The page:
Marcia Ridley

by Robin Kemp

5:30 p.m. ADDS GOP reax over weekend, CCGARP presence, Judge Sams’ order extending poll times

5:00 p.m. CORRECTS minor typos throughout

2:55 p.m. UPDATES with Cooper’s explanation of contractor vs. county election manager

The Forest Park City Council is set to vote at its June 7 meeting on approving a contract with former Spalding County Elections Supervisor Marcia Ridley, who came under scrutiny by Republican state officials for her handling of elections.

On tonight’s work session and meeting agendas is a proposed contract with a company called Intact Consulting, which would handle elections for the city.

“Due to the recent passage of new Georgia Election Laws, the City of Forest Park expressed an interest in outsourcing its local elections,” the minutes read. “The city has been in contact with Clayton County Board of Elections, who will not be deciding until July 1, 2021, and Intact Consulting Services to engage in the rendering [of] election consultation and program management services for the local elections; as well as contact Dominion Voting for the equipment required to have an election. Due to the complexity in the new law[,] the City of Forest Park is looking to engage with these services sooner than later to ensure proper processes are in place. It is recommended to the council that the City of Forest Park move forward with engaging Intact Consulting Services and Dominion Voting for the November 2, 2021, Municipal General Elections Cycle.”

The deadline to register to vote in the November 2 election is October 4, according to the State Elections calendar.

A check of the Secretary of State’s online corporations database shows no articles of incorporation for such a company. A name reservation for Intact Corporation was filed by Ridley on May 13 and expires on June 12. No articles of incorporation appeared in the online database and the state Corporations Office confirmed that no articles of incorporation had been filed as of press time Monday morning However, Ridley told The Clayton Crescent Monday morning that she had submitted the articles of incorporation last week. It’s not uncommon for new corporate filing to take a couple of weeks to show up in the Secretary of State’s database.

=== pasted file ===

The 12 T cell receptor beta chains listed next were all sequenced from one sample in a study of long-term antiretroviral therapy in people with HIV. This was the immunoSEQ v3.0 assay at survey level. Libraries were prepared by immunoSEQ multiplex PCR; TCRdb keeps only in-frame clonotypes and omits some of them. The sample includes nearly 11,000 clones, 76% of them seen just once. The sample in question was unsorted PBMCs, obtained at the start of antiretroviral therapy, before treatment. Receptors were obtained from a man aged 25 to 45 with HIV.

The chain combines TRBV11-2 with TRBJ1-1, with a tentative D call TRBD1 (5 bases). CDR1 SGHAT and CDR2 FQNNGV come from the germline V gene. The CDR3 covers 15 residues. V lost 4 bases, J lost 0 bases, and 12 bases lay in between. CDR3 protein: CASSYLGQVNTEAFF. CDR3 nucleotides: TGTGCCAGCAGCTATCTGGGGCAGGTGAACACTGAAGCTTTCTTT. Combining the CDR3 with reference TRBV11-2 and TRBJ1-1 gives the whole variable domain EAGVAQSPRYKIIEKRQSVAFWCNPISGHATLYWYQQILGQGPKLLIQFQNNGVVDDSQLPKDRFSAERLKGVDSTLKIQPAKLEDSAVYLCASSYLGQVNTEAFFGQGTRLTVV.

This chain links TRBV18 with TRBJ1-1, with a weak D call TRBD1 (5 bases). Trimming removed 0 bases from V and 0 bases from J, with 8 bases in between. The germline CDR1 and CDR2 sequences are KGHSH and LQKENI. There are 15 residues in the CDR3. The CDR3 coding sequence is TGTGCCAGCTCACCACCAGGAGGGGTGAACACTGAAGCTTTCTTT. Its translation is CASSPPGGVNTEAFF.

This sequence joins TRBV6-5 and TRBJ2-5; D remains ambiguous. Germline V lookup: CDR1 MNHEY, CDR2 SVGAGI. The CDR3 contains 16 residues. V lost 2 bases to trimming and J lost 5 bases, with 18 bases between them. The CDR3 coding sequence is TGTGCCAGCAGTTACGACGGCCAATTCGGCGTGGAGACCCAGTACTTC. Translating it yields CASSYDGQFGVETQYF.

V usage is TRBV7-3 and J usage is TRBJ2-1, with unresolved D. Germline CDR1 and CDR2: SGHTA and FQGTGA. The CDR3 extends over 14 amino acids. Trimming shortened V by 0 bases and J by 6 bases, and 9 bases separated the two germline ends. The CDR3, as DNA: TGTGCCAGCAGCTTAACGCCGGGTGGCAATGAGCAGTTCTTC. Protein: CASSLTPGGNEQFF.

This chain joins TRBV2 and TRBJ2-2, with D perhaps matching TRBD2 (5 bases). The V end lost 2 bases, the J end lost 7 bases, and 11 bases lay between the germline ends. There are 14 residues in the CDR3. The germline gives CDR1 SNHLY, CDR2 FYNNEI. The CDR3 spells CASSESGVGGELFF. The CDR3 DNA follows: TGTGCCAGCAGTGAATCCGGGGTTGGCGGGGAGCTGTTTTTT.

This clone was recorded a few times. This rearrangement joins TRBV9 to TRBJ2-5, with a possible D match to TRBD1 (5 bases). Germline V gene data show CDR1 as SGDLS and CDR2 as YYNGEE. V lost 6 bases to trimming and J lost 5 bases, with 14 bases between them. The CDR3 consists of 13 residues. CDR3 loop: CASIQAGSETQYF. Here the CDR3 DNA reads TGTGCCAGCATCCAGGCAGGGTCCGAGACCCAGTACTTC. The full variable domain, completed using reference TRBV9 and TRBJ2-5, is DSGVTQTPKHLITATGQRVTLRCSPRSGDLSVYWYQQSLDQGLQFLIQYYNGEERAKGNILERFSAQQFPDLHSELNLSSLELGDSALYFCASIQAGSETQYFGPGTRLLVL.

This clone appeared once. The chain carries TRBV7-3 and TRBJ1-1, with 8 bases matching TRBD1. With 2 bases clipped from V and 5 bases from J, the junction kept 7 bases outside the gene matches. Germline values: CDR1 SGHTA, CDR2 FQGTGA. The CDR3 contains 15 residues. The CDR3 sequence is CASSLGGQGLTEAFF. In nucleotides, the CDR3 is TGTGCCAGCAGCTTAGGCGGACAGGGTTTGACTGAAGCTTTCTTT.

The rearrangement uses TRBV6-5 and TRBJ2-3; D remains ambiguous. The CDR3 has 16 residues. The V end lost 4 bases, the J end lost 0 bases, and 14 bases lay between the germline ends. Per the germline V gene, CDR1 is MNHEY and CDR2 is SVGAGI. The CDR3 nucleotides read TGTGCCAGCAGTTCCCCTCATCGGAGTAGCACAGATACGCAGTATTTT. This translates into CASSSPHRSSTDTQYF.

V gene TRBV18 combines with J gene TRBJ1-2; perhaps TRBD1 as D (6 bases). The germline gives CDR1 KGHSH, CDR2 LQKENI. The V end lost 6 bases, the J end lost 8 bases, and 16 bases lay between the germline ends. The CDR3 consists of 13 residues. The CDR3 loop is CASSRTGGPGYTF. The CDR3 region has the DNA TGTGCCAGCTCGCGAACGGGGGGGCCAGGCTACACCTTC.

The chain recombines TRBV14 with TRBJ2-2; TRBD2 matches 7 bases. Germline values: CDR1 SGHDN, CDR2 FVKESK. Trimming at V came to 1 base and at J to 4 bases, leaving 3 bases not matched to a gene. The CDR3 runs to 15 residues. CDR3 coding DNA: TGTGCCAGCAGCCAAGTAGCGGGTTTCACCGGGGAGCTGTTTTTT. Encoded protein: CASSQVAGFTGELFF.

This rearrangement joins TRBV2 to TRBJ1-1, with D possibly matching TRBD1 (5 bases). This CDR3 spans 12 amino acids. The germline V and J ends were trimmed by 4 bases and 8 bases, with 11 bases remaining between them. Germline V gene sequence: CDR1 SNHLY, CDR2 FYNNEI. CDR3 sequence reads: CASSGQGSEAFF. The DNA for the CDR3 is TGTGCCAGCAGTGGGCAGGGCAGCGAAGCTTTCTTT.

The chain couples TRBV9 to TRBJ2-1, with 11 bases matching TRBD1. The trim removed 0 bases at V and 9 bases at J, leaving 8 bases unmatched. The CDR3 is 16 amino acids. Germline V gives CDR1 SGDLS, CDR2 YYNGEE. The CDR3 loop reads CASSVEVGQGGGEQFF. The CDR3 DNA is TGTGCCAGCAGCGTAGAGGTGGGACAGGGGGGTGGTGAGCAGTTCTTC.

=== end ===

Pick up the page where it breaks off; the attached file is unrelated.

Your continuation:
City Manager Dr. Marc-Antoine Cooper told The Clayton Crescent, “It is my understanding that she is no longer with Spalding County, and it was a amicable agreement to part ways.” Cooper added that, “Per our City Attorney, the city can enter into the agreement with Ms. Ridley and Intact without the Articles of Incorporation. We don’t need then to sign an agreement for her services.”

The contract includes $26,009.59 to run the November 2 election for the city, $10,000 of which would be Ridley’s consulting fee, plus another $25,208.50 for Dominion Voting Systems ImageCast precinct tabulators and ballot boxes, supplies like black markers and 16GB compact flash memory cards, and on-site support on election day, among other items.